Who's Who - Sultan Mehmed VI

Sultan Mehmed VI Sultan Mehmed VI (1861-1926) served as the last Sultan of the Ottoman Empire from 1918 until his overthrow in 1922.

Born on 14 January 1861 Mehmed - original name Mehmed Vahideddin - was unlike the brother he succeeded as Sultan, Mehmed V, in that he was both intelligent and politically capable of ruling the Ottoman Empire of his own accord without the backing of the Young Turks.

Succeeding his brother on 3 July 1918 Mehmed VI presided over the terminal decline of the Ottoman Empire.  Determined to assumed personal control over government and, crucially, to ensure the continued survival of the Ottoman dynasty, Mehmed co-operated with the Allies in suppressing all nationalist groups in the wake of the unconditional surrender and armistice of 30 October 1918.

In this he was fortunately unencumbered by the Young Turk administration with many of its leaders seeking exile on a German ship bound for Germany following Turkey's military defeat.  Instead an Allied military administration was formed in Istanbul a month later on 8 December 1918.  Parliament was dissolved on 21 December with the Sultan publicly affirming his determination to suppress nationalist ideologies of all colours.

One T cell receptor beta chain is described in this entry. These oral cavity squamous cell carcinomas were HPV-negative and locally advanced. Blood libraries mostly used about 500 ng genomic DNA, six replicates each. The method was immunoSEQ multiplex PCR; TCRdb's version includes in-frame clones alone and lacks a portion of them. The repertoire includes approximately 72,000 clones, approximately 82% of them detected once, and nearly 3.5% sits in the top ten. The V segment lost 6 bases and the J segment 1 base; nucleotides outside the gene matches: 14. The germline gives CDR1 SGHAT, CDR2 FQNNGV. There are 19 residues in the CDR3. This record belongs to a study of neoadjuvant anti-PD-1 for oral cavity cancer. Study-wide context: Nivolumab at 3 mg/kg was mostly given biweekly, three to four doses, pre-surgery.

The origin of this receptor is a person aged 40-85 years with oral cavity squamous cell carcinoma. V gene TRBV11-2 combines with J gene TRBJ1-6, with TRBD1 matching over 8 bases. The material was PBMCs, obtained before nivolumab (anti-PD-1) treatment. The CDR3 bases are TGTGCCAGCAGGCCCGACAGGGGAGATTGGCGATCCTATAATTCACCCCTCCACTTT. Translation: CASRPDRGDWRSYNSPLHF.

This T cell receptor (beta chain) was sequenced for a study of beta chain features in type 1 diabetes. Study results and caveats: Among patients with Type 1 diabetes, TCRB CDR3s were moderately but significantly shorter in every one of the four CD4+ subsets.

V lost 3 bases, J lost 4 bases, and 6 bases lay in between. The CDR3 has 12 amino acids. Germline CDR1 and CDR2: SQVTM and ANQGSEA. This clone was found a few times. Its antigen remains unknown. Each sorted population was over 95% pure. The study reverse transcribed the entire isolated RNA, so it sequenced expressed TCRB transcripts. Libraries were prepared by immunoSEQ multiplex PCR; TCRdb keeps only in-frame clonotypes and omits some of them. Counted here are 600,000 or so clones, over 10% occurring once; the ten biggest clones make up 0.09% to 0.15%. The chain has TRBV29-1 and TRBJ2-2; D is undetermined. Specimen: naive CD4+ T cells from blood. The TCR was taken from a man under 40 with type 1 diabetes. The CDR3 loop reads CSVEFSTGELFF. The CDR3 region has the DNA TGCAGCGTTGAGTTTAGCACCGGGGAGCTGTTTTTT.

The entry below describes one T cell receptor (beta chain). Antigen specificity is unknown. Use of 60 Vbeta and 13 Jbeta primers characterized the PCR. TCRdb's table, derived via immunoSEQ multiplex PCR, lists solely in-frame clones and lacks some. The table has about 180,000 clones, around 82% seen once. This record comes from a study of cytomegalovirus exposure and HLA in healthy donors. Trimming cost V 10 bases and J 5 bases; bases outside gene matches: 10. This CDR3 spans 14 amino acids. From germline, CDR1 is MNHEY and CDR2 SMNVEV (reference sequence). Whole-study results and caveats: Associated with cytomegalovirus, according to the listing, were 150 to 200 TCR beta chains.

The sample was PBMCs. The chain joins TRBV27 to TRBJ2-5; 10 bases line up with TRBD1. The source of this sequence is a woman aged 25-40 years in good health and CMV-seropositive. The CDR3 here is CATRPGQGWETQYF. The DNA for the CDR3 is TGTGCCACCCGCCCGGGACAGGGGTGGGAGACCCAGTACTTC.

The nationalists nevertheless remained active in Anatolia.  After prolonged negotiations they secured the Sultan's agreement to hold elections late in 1919.

The results were predictable in returning a majority of nationalists to the new Parliament.  Equally predictably the Allies took fright at the nationalist gains and extended their own military zone in Constantinople, simultaneously arresting and exiling nationalist leaders.

On 11 April 1920 Mehmed dissolved Parliament, causing the nationalists to establish a provisional government in Ankara.  However it was the Sultan's signing of the Treaty of Sevres on 10 August 1920 that sparked the ire of the nationalists under the leadership of Kemal Pasha.  Under the terms of the treaty the Ottoman Empire was reduced to little more than Turkey itself.

The treaty served only to notably boost the nationalists' popularity.  With victory over the Greeks the nationalists held firm sway over Turkey and, on 1 November 1922, the Sultanate was formally abolished by the Grand National Assembly.  Mehmed VI consequently fled to Malta aboard a British warship.

His subsequent attempts to re-establish himself as caliph in the Hejaz proved a failure.  He died on 16 May 1926 in San Remo at the age of 65.

Click here to read the text of Mehmed VI's proclamation issued on 6 December 1918 in the wake of Turkey's surrender to the Allies.

A "creeping barrage" is an artillery bombardment in which a 'curtain' of artillery fire moves toward the enemy ahead of the advancing troops and at the same speed as the troops.

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